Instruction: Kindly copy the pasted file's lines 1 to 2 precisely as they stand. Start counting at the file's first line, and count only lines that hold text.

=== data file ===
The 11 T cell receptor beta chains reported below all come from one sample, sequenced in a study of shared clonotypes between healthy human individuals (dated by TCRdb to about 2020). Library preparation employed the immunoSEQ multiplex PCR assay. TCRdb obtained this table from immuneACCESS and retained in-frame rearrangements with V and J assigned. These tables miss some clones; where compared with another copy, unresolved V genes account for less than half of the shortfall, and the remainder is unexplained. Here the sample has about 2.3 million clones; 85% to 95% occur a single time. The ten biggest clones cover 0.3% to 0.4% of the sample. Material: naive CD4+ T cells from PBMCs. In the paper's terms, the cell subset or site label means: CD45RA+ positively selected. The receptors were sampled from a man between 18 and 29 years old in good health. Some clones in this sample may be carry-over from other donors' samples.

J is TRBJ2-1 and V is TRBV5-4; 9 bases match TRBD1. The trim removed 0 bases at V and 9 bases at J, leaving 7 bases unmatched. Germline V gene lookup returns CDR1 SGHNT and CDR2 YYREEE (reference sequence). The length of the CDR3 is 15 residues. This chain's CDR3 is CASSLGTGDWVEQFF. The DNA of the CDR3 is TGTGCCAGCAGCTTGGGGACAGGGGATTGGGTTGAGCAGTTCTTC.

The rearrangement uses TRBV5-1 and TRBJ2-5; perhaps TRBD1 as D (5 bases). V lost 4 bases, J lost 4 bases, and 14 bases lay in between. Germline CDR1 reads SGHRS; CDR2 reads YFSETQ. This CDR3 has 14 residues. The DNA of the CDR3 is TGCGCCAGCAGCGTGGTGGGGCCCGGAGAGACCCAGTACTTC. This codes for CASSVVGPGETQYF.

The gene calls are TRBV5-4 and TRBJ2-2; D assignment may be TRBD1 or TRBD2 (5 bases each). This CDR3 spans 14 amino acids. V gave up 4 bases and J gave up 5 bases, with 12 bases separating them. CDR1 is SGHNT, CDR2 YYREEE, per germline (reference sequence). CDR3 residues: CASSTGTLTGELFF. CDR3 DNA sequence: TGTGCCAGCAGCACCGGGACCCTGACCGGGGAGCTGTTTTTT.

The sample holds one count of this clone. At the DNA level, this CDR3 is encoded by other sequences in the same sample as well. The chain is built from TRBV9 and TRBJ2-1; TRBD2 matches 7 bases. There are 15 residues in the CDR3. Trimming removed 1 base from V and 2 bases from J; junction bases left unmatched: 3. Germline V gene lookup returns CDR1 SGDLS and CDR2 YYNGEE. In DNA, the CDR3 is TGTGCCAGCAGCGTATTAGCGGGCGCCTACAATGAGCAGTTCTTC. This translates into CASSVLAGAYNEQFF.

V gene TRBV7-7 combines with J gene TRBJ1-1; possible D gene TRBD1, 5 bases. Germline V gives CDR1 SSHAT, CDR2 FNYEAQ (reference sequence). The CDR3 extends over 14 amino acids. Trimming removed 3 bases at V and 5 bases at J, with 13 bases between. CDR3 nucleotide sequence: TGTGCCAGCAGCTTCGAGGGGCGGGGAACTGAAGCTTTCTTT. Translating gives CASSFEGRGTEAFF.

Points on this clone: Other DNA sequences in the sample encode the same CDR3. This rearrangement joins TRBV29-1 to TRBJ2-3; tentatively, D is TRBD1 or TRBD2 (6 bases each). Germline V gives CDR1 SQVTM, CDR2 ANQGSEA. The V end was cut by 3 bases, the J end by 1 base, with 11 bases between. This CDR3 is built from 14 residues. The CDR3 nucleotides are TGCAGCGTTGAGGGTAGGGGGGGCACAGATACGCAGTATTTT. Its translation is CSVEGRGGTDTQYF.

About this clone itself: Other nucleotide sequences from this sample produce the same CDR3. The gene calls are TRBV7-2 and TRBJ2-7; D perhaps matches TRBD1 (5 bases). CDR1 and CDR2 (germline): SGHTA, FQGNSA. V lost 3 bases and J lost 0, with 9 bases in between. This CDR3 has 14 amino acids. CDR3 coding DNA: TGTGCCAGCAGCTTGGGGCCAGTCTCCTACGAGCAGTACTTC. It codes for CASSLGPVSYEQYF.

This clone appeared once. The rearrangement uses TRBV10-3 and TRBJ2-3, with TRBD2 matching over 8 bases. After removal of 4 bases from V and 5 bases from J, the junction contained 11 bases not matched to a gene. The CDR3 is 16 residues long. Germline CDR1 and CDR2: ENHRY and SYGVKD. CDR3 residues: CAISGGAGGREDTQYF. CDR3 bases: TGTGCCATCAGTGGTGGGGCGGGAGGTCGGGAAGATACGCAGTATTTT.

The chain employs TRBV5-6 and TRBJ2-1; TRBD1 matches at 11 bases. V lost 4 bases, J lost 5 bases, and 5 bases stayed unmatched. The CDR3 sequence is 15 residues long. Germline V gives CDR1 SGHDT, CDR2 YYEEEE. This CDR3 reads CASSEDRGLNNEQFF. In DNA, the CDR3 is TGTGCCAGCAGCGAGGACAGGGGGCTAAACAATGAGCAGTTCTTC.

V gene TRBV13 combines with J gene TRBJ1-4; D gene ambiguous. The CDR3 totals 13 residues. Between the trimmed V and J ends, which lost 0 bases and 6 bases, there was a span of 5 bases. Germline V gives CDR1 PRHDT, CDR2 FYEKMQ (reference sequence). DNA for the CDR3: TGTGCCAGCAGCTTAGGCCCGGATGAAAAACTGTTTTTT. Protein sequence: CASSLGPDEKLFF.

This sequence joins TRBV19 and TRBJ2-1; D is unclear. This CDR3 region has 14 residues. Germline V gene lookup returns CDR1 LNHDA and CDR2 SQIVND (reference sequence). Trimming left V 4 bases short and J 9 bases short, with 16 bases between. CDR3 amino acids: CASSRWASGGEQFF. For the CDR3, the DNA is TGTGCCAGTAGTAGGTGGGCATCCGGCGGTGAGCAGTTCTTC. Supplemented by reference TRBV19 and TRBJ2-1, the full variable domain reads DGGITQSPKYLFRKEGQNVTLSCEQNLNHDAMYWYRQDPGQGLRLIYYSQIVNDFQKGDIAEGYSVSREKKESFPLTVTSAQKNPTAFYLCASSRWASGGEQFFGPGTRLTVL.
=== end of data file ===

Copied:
The 11 T cell receptor beta chains reported below all come from one sample, sequenced in a study of shared clonotypes between healthy human individuals (dated by TCRdb to about 2020). Library preparation employed the immunoSEQ multiplex PCR assay. TCRdb obtained this table from immuneACCESS and retained in-frame rearrangements with V and J assigned. These tables miss some clones; where compared with another copy, unresolved V genes account for less than half of the shortfall, and the remainder is unexplained. Here the sample has about 2.3 million clones; 85% to 95% occur a single time. The ten biggest clones cover 0.3% to 0.4% of the sample. Material: naive CD4+ T cells from PBMCs. In the paper's terms, the cell subset or site label means: CD45RA+ positively selected. The receptors were sampled from a man between 18 and 29 years old in good health. Some clones in this sample may be carry-over from other donors' samples.

J is TRBJ2-1 and V is TRBV5-4; 9 bases match TRBD1. The trim removed 0 bases at V and 9 bases at J, leaving 7 bases unmatched. Germline V gene lookup returns CDR1 SGHNT and CDR2 YYREEE (reference sequence). The length of the CDR3 is 15 residues. This chain's CDR3 is CASSLGTGDWVEQFF. The DNA of the CDR3 is TGTGCCAGCAGCTTGGGGACAGGGGATTGGGTTGAGCAGTTCTTC.